7 Tips On How To Prepare For Teaching Online

How To Prepare For Teaching Online

According to the Washington Post, the past five years have seen a significant growth in the shift to online education for reasons such as easier access and general flexibility. This growth opens up new avenues of income and career advancement for teachers like yourself. Shifting from classroom teaching to online teaching is an adjustment, no doubt, but with a little research and practice, you too can gain the flexibility and easy access that the students themselves are searching for. Here are 7 tips on how to prepare for teaching online.

1. Plan Your Classes

Your students are not physically in front of you. In fact, they probably will never all be online at the same time, and they’re probably in completely different time zone. Gone are the days where "just winging it" will cut it. Planning is essential for an online classroom environment. Virtual students are different - their needs are different from their physical counterparts. Be sure to have your syllabus and materials laid out clearly before class starts. This will give students an opportunity to see if your classroom (the deadlines, materials, and other requirements) can fit into their lives. The biggest thing, avoid surprises at all costs. Saying, “Surprise! Pop quiz” in a physical classroom is entirely different from posting “Surprise! Pop quiz! Due by midnight.” in an online classroom.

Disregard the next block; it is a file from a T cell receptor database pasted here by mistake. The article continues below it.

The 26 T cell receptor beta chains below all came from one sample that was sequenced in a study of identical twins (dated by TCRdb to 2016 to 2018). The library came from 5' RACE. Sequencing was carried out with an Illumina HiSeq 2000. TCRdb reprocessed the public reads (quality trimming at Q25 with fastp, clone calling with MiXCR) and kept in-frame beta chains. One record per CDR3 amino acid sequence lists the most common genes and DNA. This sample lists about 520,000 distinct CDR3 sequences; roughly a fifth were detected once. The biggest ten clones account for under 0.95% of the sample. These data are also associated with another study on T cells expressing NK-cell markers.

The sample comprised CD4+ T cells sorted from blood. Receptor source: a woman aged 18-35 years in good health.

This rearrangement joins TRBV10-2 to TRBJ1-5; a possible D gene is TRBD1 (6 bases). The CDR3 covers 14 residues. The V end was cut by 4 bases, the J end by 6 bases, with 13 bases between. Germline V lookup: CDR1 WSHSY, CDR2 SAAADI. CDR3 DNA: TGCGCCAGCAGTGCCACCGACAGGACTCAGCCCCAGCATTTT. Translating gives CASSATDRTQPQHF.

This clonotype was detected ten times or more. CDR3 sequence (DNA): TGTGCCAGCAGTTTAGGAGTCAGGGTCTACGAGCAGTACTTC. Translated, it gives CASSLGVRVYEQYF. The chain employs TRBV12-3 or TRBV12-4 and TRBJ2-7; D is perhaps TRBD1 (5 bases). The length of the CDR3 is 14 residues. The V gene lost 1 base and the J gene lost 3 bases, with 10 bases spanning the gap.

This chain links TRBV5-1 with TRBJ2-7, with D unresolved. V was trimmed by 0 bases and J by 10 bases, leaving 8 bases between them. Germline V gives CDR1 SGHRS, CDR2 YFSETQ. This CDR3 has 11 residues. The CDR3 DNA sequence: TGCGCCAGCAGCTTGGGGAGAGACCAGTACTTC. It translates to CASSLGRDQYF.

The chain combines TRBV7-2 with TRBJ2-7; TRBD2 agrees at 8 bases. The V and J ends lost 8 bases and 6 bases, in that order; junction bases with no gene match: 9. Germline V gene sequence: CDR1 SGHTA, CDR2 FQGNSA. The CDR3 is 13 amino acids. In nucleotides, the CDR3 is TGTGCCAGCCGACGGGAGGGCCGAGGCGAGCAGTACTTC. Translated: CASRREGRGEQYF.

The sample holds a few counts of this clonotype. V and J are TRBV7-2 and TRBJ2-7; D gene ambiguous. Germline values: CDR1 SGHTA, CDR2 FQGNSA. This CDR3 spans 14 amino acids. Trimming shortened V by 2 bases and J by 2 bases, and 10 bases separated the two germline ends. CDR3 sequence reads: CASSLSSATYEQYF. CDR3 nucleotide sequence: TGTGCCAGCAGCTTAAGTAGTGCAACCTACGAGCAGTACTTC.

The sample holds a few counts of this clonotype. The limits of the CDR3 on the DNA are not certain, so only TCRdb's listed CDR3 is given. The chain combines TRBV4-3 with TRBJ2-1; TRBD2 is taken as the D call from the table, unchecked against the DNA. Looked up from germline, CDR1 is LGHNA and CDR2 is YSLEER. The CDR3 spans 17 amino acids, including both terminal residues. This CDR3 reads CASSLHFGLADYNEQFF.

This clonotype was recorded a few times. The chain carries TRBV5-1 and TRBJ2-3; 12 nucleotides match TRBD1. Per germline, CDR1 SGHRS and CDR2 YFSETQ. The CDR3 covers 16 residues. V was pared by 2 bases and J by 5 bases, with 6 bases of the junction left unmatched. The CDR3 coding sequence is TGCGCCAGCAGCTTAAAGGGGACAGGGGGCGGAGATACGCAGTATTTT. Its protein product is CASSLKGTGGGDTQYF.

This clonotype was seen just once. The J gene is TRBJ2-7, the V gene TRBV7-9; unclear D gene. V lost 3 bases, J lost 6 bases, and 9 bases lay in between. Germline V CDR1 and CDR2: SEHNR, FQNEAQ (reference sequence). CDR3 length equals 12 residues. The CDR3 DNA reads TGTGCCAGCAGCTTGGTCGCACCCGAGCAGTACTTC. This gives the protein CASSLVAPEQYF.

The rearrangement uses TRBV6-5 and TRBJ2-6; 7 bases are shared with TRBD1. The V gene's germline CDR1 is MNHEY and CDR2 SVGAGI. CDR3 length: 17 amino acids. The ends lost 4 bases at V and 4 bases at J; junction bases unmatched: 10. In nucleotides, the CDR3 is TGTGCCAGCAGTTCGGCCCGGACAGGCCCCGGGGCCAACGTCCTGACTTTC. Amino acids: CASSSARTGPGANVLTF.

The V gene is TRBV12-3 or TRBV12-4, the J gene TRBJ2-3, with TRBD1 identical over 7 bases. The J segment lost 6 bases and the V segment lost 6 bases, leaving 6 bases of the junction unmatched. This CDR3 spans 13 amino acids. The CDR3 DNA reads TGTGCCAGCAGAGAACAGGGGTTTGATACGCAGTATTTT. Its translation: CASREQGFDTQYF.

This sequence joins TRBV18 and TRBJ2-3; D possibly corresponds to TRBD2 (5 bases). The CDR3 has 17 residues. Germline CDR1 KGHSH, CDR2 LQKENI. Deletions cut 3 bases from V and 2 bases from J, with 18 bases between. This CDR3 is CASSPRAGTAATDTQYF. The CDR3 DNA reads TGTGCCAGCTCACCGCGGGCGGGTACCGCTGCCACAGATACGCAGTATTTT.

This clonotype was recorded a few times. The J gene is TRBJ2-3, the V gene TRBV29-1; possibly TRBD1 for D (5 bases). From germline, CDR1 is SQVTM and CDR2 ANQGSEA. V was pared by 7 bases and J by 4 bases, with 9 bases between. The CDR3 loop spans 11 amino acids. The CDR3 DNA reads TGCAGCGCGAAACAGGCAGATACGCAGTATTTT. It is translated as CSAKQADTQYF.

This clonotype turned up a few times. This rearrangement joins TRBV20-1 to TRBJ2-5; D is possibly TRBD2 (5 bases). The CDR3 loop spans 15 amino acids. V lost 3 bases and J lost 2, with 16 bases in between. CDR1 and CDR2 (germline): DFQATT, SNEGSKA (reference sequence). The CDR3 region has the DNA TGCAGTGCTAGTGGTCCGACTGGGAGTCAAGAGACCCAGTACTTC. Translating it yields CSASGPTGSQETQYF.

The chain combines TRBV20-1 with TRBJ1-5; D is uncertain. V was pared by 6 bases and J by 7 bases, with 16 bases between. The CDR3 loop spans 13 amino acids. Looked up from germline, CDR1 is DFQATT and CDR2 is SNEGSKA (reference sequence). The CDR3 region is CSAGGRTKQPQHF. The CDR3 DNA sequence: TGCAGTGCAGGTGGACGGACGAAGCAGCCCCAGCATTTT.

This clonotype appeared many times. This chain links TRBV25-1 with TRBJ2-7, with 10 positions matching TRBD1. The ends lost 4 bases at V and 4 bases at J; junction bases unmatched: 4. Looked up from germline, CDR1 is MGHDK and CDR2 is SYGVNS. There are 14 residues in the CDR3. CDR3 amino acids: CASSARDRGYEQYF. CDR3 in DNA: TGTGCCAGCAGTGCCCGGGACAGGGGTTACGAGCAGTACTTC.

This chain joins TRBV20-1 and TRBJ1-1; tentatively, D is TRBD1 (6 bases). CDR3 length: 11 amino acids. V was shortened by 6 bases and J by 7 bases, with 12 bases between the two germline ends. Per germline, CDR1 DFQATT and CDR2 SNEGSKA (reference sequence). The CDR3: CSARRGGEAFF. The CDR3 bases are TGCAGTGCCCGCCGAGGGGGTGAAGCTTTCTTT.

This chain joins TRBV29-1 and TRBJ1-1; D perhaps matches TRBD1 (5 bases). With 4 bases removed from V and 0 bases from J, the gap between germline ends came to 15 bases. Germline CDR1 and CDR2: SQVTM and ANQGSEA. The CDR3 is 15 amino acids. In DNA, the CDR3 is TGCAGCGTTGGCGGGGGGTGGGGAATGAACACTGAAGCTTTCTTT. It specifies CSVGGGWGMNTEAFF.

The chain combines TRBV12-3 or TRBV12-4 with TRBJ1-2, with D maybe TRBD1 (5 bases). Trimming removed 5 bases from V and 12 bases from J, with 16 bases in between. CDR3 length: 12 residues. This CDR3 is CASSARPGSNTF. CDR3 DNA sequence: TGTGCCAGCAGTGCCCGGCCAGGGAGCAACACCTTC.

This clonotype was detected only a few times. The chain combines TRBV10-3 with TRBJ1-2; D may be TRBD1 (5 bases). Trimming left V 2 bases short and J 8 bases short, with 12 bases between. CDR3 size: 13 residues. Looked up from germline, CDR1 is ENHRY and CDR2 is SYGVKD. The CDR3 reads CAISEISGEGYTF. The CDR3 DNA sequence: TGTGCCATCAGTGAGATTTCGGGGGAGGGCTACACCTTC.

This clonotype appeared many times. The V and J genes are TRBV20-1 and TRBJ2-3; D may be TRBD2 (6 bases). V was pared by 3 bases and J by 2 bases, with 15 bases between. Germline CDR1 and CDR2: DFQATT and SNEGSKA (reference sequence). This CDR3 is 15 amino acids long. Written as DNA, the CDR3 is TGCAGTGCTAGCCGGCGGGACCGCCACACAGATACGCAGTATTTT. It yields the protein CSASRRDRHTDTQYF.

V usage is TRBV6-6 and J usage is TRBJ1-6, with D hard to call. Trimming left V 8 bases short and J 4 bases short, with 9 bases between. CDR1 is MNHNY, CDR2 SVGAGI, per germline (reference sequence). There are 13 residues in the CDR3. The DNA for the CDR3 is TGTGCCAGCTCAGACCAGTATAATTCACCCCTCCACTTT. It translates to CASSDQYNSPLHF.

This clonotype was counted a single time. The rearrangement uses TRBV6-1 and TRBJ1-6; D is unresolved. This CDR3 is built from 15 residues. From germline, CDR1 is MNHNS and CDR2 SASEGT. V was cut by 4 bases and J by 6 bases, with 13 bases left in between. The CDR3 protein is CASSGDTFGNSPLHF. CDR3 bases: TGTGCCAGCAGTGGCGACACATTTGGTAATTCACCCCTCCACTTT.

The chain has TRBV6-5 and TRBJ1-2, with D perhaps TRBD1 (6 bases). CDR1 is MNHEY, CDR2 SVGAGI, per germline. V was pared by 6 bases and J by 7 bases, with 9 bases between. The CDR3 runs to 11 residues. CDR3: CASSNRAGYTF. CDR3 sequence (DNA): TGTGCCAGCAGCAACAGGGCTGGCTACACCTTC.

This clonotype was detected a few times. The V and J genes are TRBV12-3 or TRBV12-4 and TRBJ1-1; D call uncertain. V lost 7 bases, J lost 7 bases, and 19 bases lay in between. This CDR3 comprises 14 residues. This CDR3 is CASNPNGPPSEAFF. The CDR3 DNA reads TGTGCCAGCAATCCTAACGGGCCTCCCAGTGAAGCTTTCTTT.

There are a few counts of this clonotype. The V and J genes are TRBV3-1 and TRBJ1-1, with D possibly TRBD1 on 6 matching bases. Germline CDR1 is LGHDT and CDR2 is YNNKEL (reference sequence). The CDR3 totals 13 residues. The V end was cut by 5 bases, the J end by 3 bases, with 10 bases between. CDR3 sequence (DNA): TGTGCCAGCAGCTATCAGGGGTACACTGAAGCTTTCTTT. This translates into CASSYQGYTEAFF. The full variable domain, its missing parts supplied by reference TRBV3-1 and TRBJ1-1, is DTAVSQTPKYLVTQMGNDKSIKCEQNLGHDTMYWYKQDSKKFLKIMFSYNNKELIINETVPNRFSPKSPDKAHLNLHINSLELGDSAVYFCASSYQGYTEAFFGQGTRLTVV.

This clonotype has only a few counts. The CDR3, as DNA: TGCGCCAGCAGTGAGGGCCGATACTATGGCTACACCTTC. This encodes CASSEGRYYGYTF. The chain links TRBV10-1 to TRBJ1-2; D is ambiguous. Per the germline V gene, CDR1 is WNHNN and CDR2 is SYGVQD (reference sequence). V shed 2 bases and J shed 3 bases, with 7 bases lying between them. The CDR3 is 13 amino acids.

2. Prepare And Master Technology

Teaching online requires a certain technical finesse, if you will. No, tech support is not right down the hall, but you’ve got this! First and foremost, invest in the right hardware and software. You need a reliable computer, a strong internet connection, and the best platform to meet your needs. There are many options out there. Moodle, for example, is an online platform that leans toward the social and adaptable side of education. Do your research and really play around with your final choice - knowing your online classroom platform will help you make your classroom the best it can be.

3. Set Up An Adequate Working Environment

Working remotely (in general) is the next challenge. Without the perfect environment and a good amount of self-discipline, stay-at-home-job can become a nightmare. With a little planning, this can be avoided. Firstly, set up a workspace. If possible, this space should be intended for work only. You want this space to be friendly and inviting, but also encourage productive work behavior. Keep your work environment free of distractions like television, other family members, or household chores. Natural lighting and an ergonomic chair can go a long way in setting up your ideal work environment.

4. Innovate And Stimulate Discussions